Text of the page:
89. I am so glad I stumbled upon this post. I have had the very Reaction of ‘you are so brave’ when I tell people I am solo backpacking next year and travelling the world. I know I am not stupid and I trust my instincts and it frustrates me that people (both who know and don’t know me) think I’m doing something so scary. It is almost offensive. After reading this though I will happily direct them to this blog post. Travelling is not the scary thing, people are, and scary people are unavoidable where ever you go!

  90. You summed up my feelings on the safety of solo female travelers perfectly! I’m so tired of justifying what I’m doing to people who have NEVER left the country. I think I’ll just forward them this post from now on 🙂

  91. Great insights here Steph! I’ve been questioning lately about travelling to India as I’ve heard very mixed reports on females travelling solo. It’s always been so high on the bucket list but all the negative press that’s flying around is turning me off!

    Have you been?


  92. Amazing article, thank you so much for writing this! A lot of these points are the same things I talk to my parents and friends about over and over again when they try to warn me against traveling alone. Or when more traditionally-minded members of my family think I should have a boyfriend with me at home and abroad for protection.

    I’ve noticed that a lot of people that get really concerned about me traveling abroad alone have never really traveled much outside their own country, or have only ventured to a couple of urban centers of the Western world. I can understand why people would be afraid of experiences they haven’t gone through, but I’ve been traveling from a young age, I know how to take basic safety precautions, and have generally found nothing but warm and welcoming people in every corner of the world I have been lucky enough to visit. Like you said, the problem is not traveling alone; the problem is a mixture of ignorance about other countries’ situations, and a trend of blaming people, especially women, for any bad thing that happens to them.

  93. This is an excellent and needed post, so many of the reactions I hear to plans to travel somewhere alone are “but won’t you worry?” No more than I worry about walking through a town here, really; often less.

  94. “… I’ve found that the hype about traveling abroad is far scarier than the act of actually doing it.” Hear, Hear! That’s why websites like yours are so very important. It helps to break down the misconceptions by delivering real world experience.

  95. I’m not afraid to travel solo, although everyone who knows me is so scared for me. Personal safety depends a lot on how you behave and on how much attention you attract. Never be naive and do your best to not expose yourself as a tourist. Try to anticipate one’s wicked intention – keep your mind active and suspicious, that is my approach and no, it doesn’t take away the fun.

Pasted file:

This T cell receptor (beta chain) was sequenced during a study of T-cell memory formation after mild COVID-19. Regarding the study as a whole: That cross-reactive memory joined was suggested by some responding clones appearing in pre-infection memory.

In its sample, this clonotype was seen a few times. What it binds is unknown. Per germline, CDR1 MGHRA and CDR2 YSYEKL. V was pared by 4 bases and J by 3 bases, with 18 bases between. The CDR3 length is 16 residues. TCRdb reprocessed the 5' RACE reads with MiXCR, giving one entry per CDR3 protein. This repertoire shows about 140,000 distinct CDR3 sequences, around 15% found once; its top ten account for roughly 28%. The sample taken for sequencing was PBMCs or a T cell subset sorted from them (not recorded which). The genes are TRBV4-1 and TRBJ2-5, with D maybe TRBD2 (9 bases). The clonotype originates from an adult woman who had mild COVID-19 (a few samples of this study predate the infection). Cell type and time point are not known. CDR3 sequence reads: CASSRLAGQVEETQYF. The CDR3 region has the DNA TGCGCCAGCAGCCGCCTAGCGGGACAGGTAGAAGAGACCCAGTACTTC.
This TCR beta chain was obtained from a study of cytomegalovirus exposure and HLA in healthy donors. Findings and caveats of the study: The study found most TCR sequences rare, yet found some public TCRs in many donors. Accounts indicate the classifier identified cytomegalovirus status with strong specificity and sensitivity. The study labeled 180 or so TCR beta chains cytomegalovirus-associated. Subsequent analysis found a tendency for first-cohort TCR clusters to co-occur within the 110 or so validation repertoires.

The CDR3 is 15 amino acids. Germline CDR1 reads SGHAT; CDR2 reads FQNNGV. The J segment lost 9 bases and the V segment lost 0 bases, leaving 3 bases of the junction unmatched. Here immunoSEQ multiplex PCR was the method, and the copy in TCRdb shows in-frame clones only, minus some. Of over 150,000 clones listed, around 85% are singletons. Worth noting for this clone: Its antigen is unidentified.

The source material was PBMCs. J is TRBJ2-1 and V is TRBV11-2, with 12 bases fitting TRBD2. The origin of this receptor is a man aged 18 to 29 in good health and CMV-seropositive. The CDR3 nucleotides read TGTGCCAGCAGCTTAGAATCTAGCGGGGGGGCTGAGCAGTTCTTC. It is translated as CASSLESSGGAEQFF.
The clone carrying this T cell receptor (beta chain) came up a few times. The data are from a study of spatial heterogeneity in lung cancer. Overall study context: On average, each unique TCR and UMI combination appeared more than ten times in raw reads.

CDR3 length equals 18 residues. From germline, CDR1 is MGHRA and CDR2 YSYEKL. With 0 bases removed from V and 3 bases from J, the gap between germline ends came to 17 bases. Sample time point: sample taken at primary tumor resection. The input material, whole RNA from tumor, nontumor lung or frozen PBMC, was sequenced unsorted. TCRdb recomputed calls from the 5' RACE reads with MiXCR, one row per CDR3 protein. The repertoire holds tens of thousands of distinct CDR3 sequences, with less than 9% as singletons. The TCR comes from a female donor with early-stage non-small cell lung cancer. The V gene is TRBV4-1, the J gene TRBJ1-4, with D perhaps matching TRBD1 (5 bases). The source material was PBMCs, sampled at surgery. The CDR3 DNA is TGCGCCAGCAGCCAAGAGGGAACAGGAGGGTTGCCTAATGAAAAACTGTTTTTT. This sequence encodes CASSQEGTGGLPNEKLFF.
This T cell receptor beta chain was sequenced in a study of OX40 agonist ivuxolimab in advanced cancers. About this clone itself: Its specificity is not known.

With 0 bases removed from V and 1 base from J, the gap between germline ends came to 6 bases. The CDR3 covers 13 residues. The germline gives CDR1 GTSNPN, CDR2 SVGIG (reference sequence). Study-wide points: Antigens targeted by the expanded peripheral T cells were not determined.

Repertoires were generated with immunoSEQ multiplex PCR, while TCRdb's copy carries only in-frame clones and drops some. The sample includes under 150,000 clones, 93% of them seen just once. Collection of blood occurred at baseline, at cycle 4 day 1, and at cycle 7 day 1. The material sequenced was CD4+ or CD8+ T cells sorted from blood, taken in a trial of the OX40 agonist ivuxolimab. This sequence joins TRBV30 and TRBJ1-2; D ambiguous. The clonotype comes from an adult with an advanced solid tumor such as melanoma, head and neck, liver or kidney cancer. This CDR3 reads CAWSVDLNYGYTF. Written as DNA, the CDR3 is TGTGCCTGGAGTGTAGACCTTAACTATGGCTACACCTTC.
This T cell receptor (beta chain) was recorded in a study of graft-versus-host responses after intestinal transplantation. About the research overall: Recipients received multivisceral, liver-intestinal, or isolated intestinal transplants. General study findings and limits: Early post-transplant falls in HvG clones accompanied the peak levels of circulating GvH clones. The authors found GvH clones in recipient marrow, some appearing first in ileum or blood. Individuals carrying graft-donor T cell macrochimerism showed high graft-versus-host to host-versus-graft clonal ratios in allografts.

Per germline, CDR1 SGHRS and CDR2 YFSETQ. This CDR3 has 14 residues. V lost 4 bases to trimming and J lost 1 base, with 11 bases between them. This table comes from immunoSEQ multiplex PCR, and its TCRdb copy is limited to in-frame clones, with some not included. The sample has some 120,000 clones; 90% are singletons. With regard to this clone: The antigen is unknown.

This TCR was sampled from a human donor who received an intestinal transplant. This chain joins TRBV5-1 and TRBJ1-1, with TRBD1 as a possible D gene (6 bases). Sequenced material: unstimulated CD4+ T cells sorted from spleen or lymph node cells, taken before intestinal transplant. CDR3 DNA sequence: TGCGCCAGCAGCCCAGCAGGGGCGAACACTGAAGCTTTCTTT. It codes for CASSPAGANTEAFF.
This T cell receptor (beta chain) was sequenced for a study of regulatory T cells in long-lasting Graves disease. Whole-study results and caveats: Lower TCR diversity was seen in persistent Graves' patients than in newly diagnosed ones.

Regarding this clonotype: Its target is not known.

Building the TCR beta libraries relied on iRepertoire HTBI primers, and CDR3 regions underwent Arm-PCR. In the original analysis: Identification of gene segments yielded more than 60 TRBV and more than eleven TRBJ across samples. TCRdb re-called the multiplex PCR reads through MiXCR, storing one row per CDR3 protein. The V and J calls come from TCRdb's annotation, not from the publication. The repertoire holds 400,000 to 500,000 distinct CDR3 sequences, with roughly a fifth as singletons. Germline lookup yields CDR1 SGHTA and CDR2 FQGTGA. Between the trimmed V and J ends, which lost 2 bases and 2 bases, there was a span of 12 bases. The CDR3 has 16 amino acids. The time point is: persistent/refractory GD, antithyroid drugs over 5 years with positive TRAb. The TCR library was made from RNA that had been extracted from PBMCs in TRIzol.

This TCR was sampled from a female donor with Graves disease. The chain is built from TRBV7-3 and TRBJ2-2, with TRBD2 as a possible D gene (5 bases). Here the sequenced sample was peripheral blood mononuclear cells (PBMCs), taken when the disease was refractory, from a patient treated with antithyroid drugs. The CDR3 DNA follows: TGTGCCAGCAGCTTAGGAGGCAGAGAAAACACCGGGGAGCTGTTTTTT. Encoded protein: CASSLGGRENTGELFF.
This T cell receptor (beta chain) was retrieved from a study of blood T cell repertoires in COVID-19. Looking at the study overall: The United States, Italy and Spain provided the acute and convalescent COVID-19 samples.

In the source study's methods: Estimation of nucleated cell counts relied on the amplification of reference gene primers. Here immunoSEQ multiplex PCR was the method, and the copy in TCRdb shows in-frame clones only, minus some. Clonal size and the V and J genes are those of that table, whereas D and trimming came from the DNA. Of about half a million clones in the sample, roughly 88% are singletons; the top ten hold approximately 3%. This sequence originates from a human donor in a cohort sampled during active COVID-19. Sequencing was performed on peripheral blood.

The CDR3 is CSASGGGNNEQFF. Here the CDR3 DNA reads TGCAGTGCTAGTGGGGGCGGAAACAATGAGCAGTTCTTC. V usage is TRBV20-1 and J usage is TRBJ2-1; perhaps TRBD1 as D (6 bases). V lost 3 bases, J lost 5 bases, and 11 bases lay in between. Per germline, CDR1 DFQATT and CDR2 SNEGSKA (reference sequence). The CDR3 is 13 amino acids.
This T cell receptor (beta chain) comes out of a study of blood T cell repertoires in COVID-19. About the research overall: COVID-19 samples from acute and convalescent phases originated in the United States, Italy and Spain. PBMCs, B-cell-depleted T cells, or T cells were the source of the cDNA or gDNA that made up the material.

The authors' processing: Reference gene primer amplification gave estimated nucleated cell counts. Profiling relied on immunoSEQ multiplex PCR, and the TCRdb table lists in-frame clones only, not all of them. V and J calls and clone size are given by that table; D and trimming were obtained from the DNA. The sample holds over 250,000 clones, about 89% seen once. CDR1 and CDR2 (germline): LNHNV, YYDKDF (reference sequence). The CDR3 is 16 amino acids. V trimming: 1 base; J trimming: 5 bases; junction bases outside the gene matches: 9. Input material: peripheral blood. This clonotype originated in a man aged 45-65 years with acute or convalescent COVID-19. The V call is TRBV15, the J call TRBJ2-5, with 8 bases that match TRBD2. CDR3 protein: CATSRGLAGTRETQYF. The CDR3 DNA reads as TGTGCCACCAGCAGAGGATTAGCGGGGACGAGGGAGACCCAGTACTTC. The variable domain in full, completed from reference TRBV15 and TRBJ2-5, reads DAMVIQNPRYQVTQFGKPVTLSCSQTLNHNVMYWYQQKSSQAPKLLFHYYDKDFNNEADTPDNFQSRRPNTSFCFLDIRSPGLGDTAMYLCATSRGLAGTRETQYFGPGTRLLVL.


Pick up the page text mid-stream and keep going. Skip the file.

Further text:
96. Great post! Giant thank you for writing it. I love what you said that you’ve left this topic alone for a while so you didn’t just write an angry rant, I’ve had a post on this topic sitting in my drafts for a while because I was doing the exact same thing!

  97. My first solo trip was at 8, when I traveled 3 hrs by plane to visit relatives. Not super adventurous, I know, but nonetheless. I backpacked for the first time at 18 and have been traveling alone ever since. I now travel with hubby, but am planning a trip with a female friend to Peru… silly silly people and amazing article

  98. I personally feel more endangered in my hometown of DC than practically anywhere I’ve traveled abroad. Travel is certainly not the problem, nor is it the woman’s fault. It’s unfortunate to run into a bad character anywhere, and it’s disheartening to hear the news make ignorant statements to raise controversy.
    Luckily, online communities can support women’s travel when it can’t be found in the media.

  99. Margot Govender

    Thanks, Deborah. I’m 55 and planning to travel to Vancouver, Canada. My family are giving me the silent treatment when i mention my trip. (South Africa)

  100. Media just talks about what they want for public to know . Much of the truth is covered up . Recently a very famous island jn Philippines had 3 people who drowned . It never came in news . Not even a whisper . If it would have come up , people would question safetyand more … Just saying .

    I have been SOLO travelling for years in Asia and Europe… And still travelling …

  101. I absolutely love this! I am travelling solo for my first time to Paris in December and what you have written is so true. Something could happen to me on the street at home, its unfortunate but it’s the way of the world. You cannot hold back your dreams and aspirations out of fear. Use your street smarts and good judgement and a little prayer!

  102. It is a very advantageous post for me. I’ve enjoyed reading the post. It is very supportive and useful information on female solo travel. I would like to visit the post once more its valuable content. There are so many developers working on this part but this is one of the best innovative post ever. Thanks for such post.


  104. Yes, there is no any problem traveling solo as a woman. I love to travel alone and been to 5 countries alone with my bike <3 This experience is far better than traveling with fellows. Thanks for sharing this amazing blog <3